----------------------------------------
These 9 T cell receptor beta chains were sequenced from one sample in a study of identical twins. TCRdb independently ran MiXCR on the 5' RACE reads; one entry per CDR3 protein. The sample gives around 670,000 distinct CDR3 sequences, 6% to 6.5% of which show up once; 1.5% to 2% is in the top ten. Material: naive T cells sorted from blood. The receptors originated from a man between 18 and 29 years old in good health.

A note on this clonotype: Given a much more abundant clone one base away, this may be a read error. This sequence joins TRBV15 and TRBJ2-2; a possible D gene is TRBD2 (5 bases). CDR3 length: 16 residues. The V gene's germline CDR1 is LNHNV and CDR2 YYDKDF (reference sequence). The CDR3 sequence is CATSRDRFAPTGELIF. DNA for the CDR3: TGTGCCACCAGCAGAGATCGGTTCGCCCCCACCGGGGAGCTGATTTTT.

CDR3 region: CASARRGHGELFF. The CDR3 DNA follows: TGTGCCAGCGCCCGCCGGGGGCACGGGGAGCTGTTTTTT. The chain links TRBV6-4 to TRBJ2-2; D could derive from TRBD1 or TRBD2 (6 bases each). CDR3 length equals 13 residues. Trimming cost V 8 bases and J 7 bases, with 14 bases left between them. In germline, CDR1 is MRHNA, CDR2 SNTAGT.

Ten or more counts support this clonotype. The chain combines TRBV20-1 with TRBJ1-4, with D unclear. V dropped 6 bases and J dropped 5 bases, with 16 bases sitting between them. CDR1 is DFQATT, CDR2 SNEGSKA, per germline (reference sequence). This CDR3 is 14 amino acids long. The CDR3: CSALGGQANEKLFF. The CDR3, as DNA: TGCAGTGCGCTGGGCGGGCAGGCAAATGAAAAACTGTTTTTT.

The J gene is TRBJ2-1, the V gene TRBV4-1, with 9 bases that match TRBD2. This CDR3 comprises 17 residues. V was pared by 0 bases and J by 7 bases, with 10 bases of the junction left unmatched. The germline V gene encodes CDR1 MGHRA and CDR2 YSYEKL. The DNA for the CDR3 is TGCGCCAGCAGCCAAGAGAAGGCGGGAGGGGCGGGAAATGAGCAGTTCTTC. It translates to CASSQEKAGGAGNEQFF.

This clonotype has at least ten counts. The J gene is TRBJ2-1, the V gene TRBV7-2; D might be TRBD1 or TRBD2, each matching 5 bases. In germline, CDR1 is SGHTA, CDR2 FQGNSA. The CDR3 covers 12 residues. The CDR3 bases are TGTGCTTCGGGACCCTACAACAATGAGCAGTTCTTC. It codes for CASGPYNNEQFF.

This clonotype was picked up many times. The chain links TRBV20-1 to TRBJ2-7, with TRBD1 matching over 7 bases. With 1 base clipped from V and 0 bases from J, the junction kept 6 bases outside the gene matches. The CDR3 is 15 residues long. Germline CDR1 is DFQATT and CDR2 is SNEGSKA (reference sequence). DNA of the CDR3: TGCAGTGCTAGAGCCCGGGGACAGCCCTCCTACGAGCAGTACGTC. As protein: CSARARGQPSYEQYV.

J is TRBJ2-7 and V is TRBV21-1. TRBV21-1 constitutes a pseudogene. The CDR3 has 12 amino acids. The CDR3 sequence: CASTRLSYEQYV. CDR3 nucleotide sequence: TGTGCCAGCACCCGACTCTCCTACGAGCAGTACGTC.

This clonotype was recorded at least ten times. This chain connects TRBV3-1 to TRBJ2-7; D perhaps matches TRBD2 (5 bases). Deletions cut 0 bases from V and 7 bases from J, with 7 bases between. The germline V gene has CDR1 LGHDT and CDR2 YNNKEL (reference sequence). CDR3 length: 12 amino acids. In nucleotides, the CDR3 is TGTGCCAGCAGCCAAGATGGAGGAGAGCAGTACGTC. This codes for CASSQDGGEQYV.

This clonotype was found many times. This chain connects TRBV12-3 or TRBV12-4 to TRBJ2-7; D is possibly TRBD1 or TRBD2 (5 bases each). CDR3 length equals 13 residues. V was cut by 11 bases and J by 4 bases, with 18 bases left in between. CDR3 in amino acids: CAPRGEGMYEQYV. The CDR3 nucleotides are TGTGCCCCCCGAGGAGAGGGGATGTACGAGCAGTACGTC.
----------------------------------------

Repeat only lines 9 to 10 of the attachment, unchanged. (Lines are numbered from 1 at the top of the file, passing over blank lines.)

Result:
This clonotype was recorded at least ten times. This chain connects TRBV3-1 to TRBJ2-7; D perhaps matches TRBD2 (5 bases). Deletions cut 0 bases from V and 7 bases from J, with 7 bases between. The germline V gene has CDR1 LGHDT and CDR2 YNNKEL (reference sequence). CDR3 length: 12 amino acids. In nucleotides, the CDR3 is TGTGCCAGCAGCCAAGATGGAGGAGAGCAGTACGTC. This codes for CASSQDGGEQYV.

This clonotype was found many times. This chain connects TRBV12-3 or TRBV12-4 to TRBJ2-7; D is possibly TRBD1 or TRBD2 (5 bases each). CDR3 length equals 13 residues. V was cut by 11 bases and J by 4 bases, with 18 bases left in between. CDR3 in amino acids: CAPRGEGMYEQYV. The CDR3 nucleotides are TGTGCCCCCCGAGGAGAGGGGATGTACGAGCAGTACGTC.